"You can all thank whatever God you believe in that the frigates didn't open fire. It looks like they value your lives more than silver. If I were you, I'd pray that they don't change their minds."
He called sharply across the deck to Harry, who hastened to his side.
"Have a couple of the men take them below and lock them up. In the hold, I think. Tell them to make sure the man is chained--we have enough problems without him taking it into his head to be a hero."
The hard, gray eyes rested for a moment on Cathy, who hastily looked away. She blushed hotly under his regard. He hesitated, staring at her as though he had something on his mind. Finally he spoke in a low voice to Harry.
"Take the girl to my cabin."
"Sir?" Harry squeaked in surprise, unable to suppress his astonishment. Jon's voice was rough when he answered.
"You heard me. Take her to my cabin. And see that she's locked in."
"Yes, sir!" Harry said woodenly, flustered by his own loss of control. The captain scowled blackly at him before striding away.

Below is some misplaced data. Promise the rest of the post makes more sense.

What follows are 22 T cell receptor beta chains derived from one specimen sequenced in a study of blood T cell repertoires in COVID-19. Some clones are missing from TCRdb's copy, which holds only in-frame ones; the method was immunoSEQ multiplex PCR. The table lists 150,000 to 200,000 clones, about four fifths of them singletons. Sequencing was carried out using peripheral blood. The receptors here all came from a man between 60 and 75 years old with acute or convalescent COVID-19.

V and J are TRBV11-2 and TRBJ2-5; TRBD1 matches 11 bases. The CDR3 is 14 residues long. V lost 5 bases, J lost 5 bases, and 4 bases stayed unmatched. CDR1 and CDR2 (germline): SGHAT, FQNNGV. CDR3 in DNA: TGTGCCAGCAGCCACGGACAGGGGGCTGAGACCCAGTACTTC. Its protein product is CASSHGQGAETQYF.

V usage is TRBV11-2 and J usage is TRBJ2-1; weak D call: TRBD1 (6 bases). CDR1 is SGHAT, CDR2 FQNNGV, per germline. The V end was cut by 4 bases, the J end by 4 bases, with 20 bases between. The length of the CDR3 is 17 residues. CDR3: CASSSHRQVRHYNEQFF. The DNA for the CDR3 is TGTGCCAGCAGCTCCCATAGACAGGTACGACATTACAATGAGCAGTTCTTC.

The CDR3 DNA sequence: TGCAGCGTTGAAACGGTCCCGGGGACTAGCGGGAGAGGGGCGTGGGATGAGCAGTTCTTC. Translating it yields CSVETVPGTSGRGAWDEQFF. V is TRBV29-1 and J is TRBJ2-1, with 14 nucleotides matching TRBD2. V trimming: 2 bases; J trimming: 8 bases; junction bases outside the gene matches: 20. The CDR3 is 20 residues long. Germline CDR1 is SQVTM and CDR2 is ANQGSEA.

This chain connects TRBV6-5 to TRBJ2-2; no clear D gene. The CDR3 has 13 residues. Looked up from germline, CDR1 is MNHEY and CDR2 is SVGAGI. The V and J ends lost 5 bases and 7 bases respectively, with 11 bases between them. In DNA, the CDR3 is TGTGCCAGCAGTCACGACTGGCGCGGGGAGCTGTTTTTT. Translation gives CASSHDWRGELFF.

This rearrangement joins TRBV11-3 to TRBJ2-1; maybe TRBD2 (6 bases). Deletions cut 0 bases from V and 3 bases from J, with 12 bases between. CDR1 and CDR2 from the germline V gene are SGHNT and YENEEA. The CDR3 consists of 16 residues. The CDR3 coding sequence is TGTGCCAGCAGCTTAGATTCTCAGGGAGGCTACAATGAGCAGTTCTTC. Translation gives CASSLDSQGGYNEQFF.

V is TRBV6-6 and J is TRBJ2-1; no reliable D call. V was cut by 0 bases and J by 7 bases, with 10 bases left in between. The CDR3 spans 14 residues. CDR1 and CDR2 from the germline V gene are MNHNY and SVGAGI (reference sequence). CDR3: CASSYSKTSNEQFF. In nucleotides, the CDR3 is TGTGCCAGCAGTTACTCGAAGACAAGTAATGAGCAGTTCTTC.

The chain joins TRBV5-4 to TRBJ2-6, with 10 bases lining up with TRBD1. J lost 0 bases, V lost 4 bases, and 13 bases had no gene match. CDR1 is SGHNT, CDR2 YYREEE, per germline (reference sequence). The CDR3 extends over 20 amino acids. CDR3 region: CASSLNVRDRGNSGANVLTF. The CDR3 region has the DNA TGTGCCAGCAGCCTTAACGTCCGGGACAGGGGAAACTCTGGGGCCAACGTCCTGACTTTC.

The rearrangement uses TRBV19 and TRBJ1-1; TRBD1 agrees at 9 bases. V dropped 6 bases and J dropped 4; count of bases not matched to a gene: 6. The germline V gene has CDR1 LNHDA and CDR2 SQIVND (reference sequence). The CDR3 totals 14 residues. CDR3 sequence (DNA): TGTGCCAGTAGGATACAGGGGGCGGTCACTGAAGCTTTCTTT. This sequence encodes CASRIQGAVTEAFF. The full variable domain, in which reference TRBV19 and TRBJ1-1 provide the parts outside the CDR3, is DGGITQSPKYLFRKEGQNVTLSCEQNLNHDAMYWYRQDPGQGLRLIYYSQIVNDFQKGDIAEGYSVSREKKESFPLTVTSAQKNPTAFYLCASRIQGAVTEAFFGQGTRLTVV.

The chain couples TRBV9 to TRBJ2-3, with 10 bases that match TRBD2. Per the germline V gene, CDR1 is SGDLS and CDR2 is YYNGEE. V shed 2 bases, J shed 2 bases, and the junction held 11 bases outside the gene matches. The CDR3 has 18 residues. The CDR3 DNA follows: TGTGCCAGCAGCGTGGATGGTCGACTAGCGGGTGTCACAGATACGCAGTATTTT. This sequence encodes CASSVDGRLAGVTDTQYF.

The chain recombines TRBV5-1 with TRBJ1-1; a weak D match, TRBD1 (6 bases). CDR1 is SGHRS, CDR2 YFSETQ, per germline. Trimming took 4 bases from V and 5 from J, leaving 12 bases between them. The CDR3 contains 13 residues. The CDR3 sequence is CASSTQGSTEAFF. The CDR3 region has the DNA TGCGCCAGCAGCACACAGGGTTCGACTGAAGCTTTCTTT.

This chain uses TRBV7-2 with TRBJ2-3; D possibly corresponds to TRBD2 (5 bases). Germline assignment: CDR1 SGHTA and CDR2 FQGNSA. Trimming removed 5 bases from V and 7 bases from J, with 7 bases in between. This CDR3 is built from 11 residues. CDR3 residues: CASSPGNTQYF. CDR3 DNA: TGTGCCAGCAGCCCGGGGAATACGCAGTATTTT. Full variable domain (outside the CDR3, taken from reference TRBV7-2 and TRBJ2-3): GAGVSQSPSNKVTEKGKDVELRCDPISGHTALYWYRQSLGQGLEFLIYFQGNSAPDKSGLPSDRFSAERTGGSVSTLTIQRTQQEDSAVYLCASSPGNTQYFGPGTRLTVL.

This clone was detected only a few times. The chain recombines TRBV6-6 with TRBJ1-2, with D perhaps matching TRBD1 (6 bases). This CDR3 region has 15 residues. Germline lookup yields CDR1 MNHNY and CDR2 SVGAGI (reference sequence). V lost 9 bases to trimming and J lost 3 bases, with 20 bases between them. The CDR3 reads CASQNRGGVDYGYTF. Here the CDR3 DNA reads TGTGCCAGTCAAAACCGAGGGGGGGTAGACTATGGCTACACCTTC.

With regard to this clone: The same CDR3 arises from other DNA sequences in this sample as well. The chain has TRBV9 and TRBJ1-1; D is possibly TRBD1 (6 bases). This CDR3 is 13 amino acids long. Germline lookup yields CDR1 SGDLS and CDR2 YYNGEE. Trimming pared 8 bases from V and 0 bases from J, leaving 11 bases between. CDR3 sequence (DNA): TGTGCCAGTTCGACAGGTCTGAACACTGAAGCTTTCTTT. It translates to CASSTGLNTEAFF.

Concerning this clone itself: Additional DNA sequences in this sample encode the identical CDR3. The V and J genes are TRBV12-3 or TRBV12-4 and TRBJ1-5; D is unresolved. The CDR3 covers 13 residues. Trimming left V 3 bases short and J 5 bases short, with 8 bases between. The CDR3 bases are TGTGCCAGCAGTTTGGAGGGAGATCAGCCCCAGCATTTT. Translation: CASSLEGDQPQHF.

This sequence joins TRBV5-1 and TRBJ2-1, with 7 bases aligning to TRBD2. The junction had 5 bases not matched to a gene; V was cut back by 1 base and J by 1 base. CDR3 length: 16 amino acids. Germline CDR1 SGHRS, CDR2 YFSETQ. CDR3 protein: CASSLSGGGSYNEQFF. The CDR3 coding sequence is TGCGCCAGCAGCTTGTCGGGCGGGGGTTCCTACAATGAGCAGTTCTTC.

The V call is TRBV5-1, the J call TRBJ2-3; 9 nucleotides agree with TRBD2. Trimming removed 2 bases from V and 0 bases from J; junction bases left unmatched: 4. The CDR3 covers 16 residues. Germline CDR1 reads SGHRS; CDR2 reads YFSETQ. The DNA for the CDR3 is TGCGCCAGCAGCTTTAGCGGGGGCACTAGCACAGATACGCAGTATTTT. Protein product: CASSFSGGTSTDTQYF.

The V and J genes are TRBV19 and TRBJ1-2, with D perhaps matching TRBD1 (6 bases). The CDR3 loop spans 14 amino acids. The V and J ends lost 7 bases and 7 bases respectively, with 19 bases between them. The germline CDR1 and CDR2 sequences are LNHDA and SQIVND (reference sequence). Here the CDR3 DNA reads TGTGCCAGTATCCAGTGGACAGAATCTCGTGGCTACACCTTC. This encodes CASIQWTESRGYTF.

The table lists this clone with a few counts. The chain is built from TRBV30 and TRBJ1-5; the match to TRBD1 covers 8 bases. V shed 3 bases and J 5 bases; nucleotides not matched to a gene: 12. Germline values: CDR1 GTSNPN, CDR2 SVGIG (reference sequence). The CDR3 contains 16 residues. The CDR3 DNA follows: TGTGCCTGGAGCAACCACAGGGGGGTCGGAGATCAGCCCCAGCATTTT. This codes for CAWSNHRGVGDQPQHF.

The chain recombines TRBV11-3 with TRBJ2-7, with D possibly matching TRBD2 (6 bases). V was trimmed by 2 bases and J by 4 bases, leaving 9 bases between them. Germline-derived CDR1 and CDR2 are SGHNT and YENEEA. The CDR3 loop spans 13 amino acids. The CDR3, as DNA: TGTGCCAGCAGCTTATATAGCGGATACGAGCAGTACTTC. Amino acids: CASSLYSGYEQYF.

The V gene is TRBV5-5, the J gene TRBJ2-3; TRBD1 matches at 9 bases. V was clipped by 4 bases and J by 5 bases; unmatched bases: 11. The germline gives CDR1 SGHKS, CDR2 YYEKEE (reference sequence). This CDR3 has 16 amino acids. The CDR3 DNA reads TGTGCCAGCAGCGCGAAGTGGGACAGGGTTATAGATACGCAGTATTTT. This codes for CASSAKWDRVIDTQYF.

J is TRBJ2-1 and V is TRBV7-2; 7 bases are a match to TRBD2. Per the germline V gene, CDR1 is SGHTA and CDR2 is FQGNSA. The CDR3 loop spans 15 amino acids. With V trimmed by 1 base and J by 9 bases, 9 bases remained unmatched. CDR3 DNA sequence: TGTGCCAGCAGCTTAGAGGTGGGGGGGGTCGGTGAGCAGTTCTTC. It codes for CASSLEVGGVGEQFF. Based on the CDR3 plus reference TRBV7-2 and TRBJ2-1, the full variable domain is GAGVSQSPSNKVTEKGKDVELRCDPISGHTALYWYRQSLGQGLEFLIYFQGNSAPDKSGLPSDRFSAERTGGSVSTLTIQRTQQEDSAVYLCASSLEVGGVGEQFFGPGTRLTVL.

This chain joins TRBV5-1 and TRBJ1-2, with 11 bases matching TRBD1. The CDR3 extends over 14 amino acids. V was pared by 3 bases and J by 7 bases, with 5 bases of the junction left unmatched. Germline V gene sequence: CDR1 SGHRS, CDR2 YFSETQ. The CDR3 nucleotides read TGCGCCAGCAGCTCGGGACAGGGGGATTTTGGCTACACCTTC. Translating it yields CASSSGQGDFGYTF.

Harry carried out his orders quickly, unable to keep from wondering what was going on in Jon's head. Jon liked women, but it wasn't like him to resort to rape. And rape it would have to be with a girl as obviously innocent as this one was. In spite of her lovely face and seductive figure, she was little more than a child, and a frightened one at that. Besides, she was a lady! She wasn't the type Jon could tumble casually, then just as casually dismiss when he tired of her. Her family would be out for blood!
Harry shuddered to think of what would happen to Jon if the "Margarita" were captured, the hostages rescued, and the girl were found to have been ravished! He doubted they would even wait to hang Jon properly. More likely shoot him down on the spot. Harry shook his head in disbelief. The girl was a beauty, no doubt about it, but, hell--no woman was worth dying for! As Jon would have been the first to agree less than twenty-four hours ago! But as Harry knew from experience, there was no stopping Jon once he had made up his mind to do something. And it certainly wasn't for a member of the crew like himself to attempt to tell the captain what to do!